• 1 0
 You can get a Fox 38 Performance, which has the Grip 1 damper like on a Marzocchi Z1. Also, it is made of 7k series alloy, so a little bit lighter than the hypothetical Marzocchi Z1 38, which would be in 6k alloy.
  • 1 0
 This is what I've been saying for ages. I'm sure it's in the pipeline and will be called a 66, with the coil version being the reason I'm thinking about it, obvs. They'd be mad if they weren't working on this.
  • 3 0
 "To tell them apart, I had to spend a long time dialling in the setup, and then test them back-to-back on the same track. Even then, there were only a few sections where I felt the 38 was performing better.".........its been this way for years. For the average pedestrian they offer the same performance.
  • 8 1
 where's the Mezzer? o, that's right, not enough ad spend to get tested.
  • 5 1
 It's just coincidence that advertising packages get you product exposure!
  • 1 5
flag bigmeatpete420 (Apr 14, 2023 at 20:50) (Below Threshold)
 It broke on the way over from China
  • 2 0
 @sebstott

Does the carbon air affect mid stroke support while descending? Does it make the fork feel more divey for a given pressure?

Also is it reversible if you don't like it or does it score the inside of the air spring?
  • 4 0
 Yeah, you may write what is considered a good written comparison @seb-stott, but I'm not happy unless it's turned into a compelling sea shanty.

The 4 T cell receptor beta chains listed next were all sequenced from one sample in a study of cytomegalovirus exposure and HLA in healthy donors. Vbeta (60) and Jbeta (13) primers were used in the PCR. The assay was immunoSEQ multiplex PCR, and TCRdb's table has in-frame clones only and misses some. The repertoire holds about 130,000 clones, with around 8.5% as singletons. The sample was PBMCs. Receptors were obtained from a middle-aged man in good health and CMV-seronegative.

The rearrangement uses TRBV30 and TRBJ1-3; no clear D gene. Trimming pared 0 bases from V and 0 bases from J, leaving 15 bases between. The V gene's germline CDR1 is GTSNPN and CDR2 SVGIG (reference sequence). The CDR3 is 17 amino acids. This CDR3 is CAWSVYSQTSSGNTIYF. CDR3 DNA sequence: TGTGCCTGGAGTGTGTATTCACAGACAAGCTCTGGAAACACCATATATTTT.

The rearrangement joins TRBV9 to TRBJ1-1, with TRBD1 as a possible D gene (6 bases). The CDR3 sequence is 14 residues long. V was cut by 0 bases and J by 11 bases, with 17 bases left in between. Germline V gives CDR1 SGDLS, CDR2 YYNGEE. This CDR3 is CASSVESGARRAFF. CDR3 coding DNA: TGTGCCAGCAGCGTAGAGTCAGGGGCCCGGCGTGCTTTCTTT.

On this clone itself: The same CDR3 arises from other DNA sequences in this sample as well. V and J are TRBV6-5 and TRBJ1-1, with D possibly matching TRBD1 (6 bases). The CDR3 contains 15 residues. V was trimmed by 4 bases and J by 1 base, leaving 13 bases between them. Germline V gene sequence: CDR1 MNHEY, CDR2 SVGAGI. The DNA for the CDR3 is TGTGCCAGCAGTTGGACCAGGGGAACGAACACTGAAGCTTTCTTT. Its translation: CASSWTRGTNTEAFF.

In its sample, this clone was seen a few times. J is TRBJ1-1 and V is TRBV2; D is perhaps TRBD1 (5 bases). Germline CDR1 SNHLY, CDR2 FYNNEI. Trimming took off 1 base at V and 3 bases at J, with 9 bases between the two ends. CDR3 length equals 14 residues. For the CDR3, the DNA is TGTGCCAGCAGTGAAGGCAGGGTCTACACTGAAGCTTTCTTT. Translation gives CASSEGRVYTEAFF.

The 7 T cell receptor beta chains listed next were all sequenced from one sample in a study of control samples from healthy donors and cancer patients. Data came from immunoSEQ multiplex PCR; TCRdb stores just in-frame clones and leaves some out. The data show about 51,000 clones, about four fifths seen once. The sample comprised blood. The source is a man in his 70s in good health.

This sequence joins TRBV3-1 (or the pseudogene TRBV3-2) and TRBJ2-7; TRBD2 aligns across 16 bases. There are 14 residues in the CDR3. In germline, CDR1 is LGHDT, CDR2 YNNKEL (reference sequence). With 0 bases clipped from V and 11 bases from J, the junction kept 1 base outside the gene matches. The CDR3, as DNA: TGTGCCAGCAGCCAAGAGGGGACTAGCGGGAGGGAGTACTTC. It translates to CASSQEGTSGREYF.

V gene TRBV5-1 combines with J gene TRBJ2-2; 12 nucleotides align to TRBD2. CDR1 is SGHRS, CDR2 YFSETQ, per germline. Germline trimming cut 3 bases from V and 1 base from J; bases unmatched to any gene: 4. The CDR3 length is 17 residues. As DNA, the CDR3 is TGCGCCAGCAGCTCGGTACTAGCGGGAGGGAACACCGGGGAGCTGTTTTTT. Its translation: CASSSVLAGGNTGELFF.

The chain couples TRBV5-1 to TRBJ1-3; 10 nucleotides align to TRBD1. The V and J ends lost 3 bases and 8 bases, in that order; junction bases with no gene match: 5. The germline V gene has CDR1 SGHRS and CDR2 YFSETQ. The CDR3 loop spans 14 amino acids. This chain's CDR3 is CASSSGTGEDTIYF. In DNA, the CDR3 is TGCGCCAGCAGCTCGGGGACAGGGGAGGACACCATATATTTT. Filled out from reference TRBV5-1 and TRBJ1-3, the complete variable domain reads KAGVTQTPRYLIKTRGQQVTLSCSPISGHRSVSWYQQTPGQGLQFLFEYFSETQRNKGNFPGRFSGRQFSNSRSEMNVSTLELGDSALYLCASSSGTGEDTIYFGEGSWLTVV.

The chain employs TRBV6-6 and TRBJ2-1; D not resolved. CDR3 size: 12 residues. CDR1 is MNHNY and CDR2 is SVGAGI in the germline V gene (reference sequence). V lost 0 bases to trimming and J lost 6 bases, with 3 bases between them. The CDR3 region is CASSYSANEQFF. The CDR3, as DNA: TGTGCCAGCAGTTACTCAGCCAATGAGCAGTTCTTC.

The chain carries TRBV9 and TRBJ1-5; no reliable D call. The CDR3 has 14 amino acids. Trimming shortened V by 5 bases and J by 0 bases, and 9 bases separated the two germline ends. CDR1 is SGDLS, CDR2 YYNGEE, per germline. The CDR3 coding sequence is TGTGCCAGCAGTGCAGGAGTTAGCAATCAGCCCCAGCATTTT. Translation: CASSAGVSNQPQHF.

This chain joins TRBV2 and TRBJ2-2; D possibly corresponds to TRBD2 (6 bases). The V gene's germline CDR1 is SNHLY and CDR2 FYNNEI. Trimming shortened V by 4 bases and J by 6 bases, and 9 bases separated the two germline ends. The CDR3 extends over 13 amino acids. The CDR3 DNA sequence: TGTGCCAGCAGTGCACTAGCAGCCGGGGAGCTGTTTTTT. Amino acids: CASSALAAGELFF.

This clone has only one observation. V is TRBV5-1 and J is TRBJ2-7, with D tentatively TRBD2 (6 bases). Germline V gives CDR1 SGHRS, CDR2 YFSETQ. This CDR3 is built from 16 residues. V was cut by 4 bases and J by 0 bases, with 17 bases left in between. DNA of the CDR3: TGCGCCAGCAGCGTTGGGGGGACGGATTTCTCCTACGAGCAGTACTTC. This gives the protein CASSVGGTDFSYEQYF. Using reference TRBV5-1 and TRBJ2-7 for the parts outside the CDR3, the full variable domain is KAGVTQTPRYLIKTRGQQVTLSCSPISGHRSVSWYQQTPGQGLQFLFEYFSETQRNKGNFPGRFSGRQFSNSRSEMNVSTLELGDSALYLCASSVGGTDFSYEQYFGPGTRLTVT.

• 2 0
 Interesting to compare this and Dan Roberts article from 2021. m.pinkbike.com/news/fox-38-vs-rockshox-zeb-2021-review.html. I have that 2021 Zeb model and I have been happy with it. But I have to admit that I don't feel so much differences with lsc clicks. 2, 4, 6 from open feels the same to me
On the other hand Fox with grip 2 seems to be even harder to get dialed. Haven't tried one though.
  • 1 0
 Really? I can really tell the effect of lsc. Maybe is the type of terrain you are riding? I always do bracketing with new suspension and then once every service.
  • 5 0
 Seems to me if youre 189 pounds and have to ride the rebound fully open something is very wrong.
  • 3 0
 Unless you need to do barspins you are surely better off with a 190mm dual crown rather than a single crown 180/190mm fork. Similar axle to crown, stiffer and zero CSU creaks.
  • 2 1
 Yes we’ve been asking for this for about ten years now but they just keep giving us chunkier beefier forks with the same crown / steerer weak spot. I can’t see how they couldn’t make a lighter stiffer dual crown than the current 38.
  • 1 0
 @thenotoriousmic: And bike manufacturers keep designing enduro frames that aren't dual crown rated...
  • 2 0
 Just sitting here waiting patiently for the next coil Totem and Fox 40 SC…

In all seriousness, I have been looking for a 170mm single crown fork and ended up with a Zeb Ultimate based on reviews stating it was slightly more supple and better mid stroke support. To read the opposite here is making me wonder if I picked the wrong fork.
Also a massive manitou fan, so was considering Mezzers, but put off by reviews stating set up was particularly difficult.
I guess I’ll see how they ride and may have to reach out to suspension experts for additional tuning or setup help. Not too worried though.